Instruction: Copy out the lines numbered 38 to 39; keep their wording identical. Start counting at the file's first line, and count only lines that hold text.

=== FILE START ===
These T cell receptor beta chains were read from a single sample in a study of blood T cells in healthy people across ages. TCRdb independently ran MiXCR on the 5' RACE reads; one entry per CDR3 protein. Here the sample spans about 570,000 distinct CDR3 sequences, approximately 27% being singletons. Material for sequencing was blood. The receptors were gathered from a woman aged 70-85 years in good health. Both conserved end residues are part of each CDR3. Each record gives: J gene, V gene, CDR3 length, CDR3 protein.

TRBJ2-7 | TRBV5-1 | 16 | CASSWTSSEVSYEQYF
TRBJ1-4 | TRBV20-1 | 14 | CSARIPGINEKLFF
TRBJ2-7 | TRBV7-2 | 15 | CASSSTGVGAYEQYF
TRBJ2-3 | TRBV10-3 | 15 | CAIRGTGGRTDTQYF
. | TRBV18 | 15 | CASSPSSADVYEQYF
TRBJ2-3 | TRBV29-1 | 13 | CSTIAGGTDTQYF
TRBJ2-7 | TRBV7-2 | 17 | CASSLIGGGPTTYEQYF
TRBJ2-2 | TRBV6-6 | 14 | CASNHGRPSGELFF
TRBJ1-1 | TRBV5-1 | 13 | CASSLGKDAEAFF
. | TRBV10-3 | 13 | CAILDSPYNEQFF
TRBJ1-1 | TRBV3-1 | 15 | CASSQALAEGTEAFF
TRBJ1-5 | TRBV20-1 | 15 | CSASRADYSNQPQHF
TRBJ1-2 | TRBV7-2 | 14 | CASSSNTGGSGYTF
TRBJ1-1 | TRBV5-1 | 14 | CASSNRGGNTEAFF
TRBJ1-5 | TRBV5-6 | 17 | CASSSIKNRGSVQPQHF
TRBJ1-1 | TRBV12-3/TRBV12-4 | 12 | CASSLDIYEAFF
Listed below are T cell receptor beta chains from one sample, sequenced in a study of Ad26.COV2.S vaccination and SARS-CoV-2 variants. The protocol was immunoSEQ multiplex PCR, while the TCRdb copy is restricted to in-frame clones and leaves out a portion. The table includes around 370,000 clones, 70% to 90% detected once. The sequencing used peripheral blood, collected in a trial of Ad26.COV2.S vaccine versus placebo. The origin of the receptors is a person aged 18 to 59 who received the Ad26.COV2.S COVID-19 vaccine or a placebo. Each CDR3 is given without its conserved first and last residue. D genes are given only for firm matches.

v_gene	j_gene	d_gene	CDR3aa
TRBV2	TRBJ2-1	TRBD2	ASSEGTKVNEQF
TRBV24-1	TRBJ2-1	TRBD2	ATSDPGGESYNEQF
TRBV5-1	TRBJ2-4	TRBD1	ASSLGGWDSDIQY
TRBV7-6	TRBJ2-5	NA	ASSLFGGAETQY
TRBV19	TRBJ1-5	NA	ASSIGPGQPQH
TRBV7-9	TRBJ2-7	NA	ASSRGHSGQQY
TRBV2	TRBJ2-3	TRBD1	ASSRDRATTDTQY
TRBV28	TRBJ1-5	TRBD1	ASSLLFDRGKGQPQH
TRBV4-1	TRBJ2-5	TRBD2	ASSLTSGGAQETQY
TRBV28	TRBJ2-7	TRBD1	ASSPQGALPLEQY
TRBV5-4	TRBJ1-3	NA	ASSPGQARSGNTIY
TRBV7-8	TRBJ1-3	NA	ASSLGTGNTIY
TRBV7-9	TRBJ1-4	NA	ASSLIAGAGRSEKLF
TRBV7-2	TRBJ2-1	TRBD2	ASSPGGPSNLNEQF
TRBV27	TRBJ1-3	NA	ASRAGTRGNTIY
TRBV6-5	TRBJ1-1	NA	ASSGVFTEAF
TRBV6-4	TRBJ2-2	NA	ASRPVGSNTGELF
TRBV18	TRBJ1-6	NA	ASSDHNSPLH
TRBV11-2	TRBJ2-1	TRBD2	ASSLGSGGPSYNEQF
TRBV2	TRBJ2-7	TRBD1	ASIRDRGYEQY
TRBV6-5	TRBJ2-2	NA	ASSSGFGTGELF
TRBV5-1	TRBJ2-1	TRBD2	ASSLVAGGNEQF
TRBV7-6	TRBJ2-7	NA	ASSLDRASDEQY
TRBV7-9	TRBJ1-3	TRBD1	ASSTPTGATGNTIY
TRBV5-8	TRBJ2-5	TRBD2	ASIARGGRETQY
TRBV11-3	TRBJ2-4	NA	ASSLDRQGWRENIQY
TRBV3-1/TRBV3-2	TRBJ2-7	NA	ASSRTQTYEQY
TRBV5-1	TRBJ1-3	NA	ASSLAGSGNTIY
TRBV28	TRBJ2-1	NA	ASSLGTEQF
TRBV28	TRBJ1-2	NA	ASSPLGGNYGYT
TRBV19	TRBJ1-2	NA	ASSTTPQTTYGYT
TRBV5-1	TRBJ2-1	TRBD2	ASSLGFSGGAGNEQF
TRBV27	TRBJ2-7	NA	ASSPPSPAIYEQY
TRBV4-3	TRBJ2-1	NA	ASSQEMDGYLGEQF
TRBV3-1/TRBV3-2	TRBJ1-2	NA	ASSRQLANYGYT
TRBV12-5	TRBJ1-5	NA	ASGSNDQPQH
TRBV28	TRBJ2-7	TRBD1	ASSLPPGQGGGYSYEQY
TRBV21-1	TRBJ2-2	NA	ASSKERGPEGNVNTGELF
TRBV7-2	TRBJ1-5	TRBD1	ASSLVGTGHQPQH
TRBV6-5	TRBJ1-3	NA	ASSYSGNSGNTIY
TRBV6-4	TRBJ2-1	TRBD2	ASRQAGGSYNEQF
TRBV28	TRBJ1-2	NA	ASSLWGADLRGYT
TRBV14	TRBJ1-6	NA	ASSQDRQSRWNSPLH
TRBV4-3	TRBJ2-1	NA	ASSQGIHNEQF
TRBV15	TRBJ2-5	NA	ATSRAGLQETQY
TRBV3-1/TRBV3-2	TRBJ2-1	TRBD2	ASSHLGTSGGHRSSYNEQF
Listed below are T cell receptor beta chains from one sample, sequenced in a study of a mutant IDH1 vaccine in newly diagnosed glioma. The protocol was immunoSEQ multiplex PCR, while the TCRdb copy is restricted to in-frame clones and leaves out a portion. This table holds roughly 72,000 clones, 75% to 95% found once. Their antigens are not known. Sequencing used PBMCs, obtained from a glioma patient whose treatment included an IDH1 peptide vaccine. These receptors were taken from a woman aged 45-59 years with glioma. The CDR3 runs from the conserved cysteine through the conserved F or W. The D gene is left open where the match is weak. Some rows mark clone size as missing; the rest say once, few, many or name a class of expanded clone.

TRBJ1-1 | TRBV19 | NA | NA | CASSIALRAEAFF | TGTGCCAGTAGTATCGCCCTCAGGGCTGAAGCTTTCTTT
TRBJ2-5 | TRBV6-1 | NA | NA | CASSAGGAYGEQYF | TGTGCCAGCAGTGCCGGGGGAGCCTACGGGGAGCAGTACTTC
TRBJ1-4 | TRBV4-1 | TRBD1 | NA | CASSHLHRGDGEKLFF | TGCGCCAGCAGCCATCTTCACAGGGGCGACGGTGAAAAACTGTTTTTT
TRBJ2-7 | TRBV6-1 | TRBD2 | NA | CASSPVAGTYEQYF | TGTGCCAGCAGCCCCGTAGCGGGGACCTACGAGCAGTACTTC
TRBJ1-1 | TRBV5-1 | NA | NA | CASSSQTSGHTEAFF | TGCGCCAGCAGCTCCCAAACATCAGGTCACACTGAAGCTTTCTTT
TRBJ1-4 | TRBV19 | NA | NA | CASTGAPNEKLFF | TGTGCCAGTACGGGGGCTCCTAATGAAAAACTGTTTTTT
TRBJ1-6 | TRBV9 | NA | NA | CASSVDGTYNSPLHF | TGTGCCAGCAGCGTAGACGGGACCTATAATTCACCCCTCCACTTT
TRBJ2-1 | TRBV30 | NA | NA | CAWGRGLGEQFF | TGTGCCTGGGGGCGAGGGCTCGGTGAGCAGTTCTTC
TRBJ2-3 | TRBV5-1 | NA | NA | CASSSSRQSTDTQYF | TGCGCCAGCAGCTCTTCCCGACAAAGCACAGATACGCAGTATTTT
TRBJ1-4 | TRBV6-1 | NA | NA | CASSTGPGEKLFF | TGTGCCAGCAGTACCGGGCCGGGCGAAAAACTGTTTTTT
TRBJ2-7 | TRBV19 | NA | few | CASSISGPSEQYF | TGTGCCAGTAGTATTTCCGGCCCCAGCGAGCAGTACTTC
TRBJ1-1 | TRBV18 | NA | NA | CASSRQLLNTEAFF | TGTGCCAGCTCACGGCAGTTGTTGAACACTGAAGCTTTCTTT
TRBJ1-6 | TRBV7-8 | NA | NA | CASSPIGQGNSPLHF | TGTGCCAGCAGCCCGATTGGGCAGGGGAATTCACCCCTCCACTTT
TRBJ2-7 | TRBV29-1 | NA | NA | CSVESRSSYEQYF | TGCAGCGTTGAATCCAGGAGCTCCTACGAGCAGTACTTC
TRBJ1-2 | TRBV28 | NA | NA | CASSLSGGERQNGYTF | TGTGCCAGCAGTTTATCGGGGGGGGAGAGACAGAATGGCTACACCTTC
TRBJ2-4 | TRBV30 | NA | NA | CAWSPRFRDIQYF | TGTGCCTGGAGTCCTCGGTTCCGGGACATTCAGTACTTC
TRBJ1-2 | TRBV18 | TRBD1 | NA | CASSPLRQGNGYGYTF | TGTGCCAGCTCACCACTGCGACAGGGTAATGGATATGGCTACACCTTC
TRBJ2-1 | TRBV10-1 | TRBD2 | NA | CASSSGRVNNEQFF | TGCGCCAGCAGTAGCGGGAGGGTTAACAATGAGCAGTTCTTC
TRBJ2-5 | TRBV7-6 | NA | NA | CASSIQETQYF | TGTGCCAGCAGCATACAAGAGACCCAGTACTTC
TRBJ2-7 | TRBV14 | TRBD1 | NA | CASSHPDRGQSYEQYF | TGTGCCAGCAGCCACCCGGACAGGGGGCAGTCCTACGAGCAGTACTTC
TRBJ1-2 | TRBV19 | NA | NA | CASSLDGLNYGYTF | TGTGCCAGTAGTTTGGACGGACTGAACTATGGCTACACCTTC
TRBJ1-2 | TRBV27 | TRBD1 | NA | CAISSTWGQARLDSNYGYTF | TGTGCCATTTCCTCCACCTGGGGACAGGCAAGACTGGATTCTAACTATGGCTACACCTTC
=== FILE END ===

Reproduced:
TRBV11-2	TRBJ2-1	TRBD2	ASSLGSGGPSYNEQF
TRBV2	TRBJ2-7	TRBD1	ASIRDRGYEQY